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Roving-Eye Gallery update and newsletter #28 for October-December 2023

Hello to everyone and thank you to the new subscribers.. welcome aboard!


Welcome to 2024!


With the latest update just uploaded head to and you can scroll back month by month for an easy catch up for previous months too!


It’s been a few months since the last newsletter so my apologies for that!


Normally I like to get it out as near as possible after a month ends to coincide with the closing month gallery update but things conspired to push me further back each time!


In the middle was a trip to New Zealand which ended at the end of the month and took some weeks to get all the images finalised and then a house move just before Christmas pushed things back again.. so here we are at last!


Normally I like to concentrate on Australian content and the New Zealand trip was a rest trip away as opposed to a full on photo expedition like I would normally do.. but even on a “rest” trip I still managed to capture 6,000 image files which boiled down to 300 selected and completed images.


I lined the trip up to coincide with the full moon, hoping for some “exotic” shots with snow and mountains, and I got excellent conditions then and on other days so how could I pass up such opportunities of this spectacular landscape!


While 6,000 images may sound a lot this was going at half pace at best, given it was not a dedicated photo trip. Also a single panorama you see in the gallery can easily have dozens of individual images go to make up the final result.


This comes from the panoramic “stitching” process itself, where you would shoot a scene with a systematic “grid” pattern of multiple overlapping images and then use software to seamlessly merge them into a single high resolution result. I love this process since it matters less and less what the raw sensor resolution actually is since you can synthetically construct arbitrarily high resolution results from it.


When you then also shoot the same scene at different focal lengths to give you options at the edit stage you easily run into dozens of images and more to get a single final result you see in the gallery.. so you can see why 6,000 image files is an easy number to get to even at half the normal pace!


I also used the need for a dedicated New Zealand gallery page as an opportunity to bring all the recent photo expeditions into a single master page so it’s easy to branch off from there to any area of interest..


There are 8 significant trips I’ve done in the last 18 months all branching off into many different galleries which has taken some time to organise.. I hope you have the time and interest to take a look at some of it!


If so just head to


For the more normal monthly updates this newsletter covers I have very much continued with the policy of generating black and white versions of selected images since they nearly always add an entirely new way of looking at things, sometimes showing details that a colour version just doesn’t show much of at all!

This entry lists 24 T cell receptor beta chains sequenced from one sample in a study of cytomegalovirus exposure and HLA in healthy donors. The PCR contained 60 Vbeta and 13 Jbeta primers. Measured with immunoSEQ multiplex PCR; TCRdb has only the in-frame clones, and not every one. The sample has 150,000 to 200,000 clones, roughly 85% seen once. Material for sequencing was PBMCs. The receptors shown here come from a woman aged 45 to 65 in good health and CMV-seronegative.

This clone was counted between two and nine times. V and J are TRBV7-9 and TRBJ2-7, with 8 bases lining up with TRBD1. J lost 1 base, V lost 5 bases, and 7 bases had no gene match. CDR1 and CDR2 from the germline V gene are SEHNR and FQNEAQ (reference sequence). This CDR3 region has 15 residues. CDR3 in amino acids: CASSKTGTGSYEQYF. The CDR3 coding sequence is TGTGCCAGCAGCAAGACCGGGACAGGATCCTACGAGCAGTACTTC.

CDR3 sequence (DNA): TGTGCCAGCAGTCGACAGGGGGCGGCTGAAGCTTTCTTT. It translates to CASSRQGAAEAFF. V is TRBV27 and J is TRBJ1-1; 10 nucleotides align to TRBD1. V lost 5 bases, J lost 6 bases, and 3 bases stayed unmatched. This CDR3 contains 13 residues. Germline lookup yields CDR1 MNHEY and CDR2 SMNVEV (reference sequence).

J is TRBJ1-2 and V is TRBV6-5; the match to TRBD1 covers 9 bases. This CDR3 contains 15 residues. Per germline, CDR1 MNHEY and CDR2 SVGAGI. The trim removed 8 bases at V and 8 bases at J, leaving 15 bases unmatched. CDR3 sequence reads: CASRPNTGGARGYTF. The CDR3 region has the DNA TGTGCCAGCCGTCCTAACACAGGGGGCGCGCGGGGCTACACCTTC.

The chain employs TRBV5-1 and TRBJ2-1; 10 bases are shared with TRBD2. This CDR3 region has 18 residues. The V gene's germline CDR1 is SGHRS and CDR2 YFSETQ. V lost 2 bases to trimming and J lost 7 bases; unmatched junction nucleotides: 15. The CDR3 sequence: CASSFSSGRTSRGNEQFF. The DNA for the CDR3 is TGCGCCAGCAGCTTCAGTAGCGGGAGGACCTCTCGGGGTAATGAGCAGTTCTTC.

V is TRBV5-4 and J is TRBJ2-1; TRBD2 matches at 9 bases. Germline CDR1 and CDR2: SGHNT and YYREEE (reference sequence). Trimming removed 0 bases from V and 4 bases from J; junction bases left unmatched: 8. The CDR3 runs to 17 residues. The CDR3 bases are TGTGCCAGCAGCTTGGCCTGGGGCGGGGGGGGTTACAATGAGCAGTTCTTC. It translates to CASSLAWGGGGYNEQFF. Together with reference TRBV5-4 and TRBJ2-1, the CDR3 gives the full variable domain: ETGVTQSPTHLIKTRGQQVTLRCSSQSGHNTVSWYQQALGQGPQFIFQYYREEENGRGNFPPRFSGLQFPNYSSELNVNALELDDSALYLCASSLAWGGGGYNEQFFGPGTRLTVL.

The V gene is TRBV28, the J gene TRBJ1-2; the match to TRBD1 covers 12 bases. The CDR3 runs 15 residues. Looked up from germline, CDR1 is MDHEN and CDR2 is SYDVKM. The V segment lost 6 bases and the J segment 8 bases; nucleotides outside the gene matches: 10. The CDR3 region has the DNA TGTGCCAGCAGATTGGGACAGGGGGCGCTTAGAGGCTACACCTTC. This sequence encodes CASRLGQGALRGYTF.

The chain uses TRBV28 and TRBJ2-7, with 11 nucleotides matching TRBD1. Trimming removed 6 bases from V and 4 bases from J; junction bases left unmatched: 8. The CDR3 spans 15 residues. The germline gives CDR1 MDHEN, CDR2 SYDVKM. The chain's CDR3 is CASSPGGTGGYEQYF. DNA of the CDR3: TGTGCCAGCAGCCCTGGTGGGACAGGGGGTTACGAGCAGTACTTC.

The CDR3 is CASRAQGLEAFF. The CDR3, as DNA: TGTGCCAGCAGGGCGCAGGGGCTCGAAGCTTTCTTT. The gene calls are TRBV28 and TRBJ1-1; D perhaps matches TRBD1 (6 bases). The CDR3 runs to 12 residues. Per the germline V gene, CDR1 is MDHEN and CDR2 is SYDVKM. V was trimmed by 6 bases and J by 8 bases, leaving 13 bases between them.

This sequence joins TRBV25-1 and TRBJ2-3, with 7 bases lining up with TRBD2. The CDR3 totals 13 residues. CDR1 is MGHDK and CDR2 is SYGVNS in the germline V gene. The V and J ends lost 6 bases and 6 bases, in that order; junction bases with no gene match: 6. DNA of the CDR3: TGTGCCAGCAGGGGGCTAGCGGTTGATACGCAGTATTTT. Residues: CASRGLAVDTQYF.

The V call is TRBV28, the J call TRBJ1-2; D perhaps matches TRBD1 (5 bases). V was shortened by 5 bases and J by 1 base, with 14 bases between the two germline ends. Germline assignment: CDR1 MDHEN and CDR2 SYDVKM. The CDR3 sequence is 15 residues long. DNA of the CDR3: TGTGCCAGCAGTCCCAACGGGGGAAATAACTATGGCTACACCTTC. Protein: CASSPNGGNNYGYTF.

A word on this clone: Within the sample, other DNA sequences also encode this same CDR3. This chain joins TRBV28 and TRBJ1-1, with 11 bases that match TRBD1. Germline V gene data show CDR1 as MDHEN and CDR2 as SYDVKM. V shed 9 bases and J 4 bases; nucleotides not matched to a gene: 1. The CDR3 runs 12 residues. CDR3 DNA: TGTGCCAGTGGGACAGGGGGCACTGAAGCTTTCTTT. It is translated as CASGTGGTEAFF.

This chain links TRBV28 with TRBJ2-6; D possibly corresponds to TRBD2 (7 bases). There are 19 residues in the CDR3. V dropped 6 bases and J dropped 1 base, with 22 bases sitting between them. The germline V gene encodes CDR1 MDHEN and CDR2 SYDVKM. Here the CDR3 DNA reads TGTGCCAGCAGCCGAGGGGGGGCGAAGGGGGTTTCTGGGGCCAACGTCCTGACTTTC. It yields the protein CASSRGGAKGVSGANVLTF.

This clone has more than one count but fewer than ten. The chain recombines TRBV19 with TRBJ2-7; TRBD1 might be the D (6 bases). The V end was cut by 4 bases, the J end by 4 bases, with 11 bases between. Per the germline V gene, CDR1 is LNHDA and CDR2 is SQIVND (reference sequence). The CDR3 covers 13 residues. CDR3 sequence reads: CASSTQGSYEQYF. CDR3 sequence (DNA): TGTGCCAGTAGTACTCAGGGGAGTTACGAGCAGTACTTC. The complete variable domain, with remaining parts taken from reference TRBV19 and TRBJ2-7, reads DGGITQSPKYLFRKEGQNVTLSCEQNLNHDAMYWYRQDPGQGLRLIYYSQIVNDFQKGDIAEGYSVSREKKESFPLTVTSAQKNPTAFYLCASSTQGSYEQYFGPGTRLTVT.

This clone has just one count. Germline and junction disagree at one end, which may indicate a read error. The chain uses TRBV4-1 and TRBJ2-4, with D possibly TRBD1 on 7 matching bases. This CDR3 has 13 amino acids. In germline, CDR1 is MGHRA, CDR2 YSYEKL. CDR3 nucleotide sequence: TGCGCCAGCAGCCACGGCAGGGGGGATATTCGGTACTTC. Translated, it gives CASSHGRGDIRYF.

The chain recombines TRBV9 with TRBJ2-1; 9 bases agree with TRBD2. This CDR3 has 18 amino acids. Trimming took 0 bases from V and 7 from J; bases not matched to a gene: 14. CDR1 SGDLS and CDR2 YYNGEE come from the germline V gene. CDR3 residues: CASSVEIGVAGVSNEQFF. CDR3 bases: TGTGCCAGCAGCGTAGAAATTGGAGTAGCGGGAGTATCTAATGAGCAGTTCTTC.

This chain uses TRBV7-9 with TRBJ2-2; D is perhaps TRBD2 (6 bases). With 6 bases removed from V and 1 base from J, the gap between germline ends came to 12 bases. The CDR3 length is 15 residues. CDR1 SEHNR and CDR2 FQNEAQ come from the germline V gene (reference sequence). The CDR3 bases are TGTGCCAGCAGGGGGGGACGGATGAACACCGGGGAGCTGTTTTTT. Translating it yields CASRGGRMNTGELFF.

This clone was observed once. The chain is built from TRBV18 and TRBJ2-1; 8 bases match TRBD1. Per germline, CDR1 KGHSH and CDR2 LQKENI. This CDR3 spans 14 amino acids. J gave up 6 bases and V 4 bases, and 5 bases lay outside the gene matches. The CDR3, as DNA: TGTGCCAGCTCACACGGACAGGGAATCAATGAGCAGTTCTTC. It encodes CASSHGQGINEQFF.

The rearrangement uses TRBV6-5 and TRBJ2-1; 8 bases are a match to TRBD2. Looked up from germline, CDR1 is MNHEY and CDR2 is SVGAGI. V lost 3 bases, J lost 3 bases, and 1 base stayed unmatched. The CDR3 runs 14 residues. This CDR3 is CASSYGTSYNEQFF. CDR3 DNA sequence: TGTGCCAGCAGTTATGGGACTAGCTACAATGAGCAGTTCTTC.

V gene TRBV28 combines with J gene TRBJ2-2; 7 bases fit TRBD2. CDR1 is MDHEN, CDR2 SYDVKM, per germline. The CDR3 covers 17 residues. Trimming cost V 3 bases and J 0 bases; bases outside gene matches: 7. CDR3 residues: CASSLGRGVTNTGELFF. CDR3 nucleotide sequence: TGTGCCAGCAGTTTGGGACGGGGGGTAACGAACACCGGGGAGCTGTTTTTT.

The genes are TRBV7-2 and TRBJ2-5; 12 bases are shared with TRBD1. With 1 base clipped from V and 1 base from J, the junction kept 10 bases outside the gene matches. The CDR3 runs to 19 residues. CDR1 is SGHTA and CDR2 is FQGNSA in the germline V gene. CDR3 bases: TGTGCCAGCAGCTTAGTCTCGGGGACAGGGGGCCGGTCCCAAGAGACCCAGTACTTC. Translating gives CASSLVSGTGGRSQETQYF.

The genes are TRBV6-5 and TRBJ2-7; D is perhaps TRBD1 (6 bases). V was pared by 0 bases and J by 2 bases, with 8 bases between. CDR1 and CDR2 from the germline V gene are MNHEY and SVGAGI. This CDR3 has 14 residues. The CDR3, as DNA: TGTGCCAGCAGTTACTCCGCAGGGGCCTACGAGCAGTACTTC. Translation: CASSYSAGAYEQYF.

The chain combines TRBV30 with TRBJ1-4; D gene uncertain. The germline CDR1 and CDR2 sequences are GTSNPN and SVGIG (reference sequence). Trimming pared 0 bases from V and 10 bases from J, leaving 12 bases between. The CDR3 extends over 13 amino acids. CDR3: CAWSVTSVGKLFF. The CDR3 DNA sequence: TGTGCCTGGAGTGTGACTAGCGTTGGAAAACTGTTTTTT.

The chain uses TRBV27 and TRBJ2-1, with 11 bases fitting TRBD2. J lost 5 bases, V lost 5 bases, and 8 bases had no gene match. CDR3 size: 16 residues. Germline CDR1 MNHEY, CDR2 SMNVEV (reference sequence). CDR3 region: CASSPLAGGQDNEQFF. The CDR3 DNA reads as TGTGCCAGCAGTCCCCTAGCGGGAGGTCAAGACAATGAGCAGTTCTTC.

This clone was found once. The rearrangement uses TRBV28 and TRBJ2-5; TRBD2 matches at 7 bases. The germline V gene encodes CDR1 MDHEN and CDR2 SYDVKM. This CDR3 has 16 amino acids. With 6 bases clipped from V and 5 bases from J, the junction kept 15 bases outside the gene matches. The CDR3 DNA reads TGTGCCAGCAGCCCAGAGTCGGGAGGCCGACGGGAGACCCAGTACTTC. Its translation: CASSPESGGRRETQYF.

What I didn’t expect was the black and white processing to show hidden faults in some colour images! I was suitably horrified to discover that. It looks as though I will have to now include a time consuming black and white processing step for EVERY final gallery image now, regardless of whether I keep it or not, to keep the quality levels up high where I want them to be!


The faults I am talking about are spots in the sky, and even after seeing it so clearly (depending on the style of black and white processing being applied) I can look back at the colour original alongside and even knowing there is a spot there being unable, or barely able to see such a spot.. this is why their existence has eluded me till just recently.. but no longer!


The spots are just normal outcomes from shooting in the outdoors, dust, fine spray etc are all things that settle on optic surfaces such as lens or filters, and when you change lenses the camera sensor itself!


The camera sensor in particular requires very careful cleaning with specialist items and should be done from time to time and the lenses and filters very regularly.


Given the depositing of fine particles is a completely dynamic part of the shooting environment and hard or impossible to avoid at least the photo editing process and sophisticated tools can eliminate them in a seamless, astonishing and clever way.. albeit a bit time consuming but essential step!


As well as the black and white now being a regular inclusion I am also continuing with the policy of as much wildlife as I can opportunistically muster as you never know when you might need a good collection of images of the same animal!


A recent client request for a montage of Tawny Frogmouths is a case in point.


Assembling montages is fiddly and typically requires a good selection of images so you can find a shape that best fits the next hole to fill in the assembly process.. so having a large collection of images is important to be able to deliver a quality result.


So dozens more kangaroo and other shots are going to be a thing then.. I won’t ever say “no” to capture even more images no matter how many I may already have.. you just never know when you may need that one “key” shot at some point in the future!


I hope you got something from the discussions today and we are now kicking off into 2024 and while I have no major expeditions planned thus far I hope that changes so I can keep the mission going and cover holes in my map of Australia!


Don’t forget to drop into my very active YouTube channel.. the 8 expedition galleries mentioned earlier each have a dedicated music video version there.. very soothing to put on the big screen and relax to!


Just head to


Take care and thank you for reading this far and sharing the journey!

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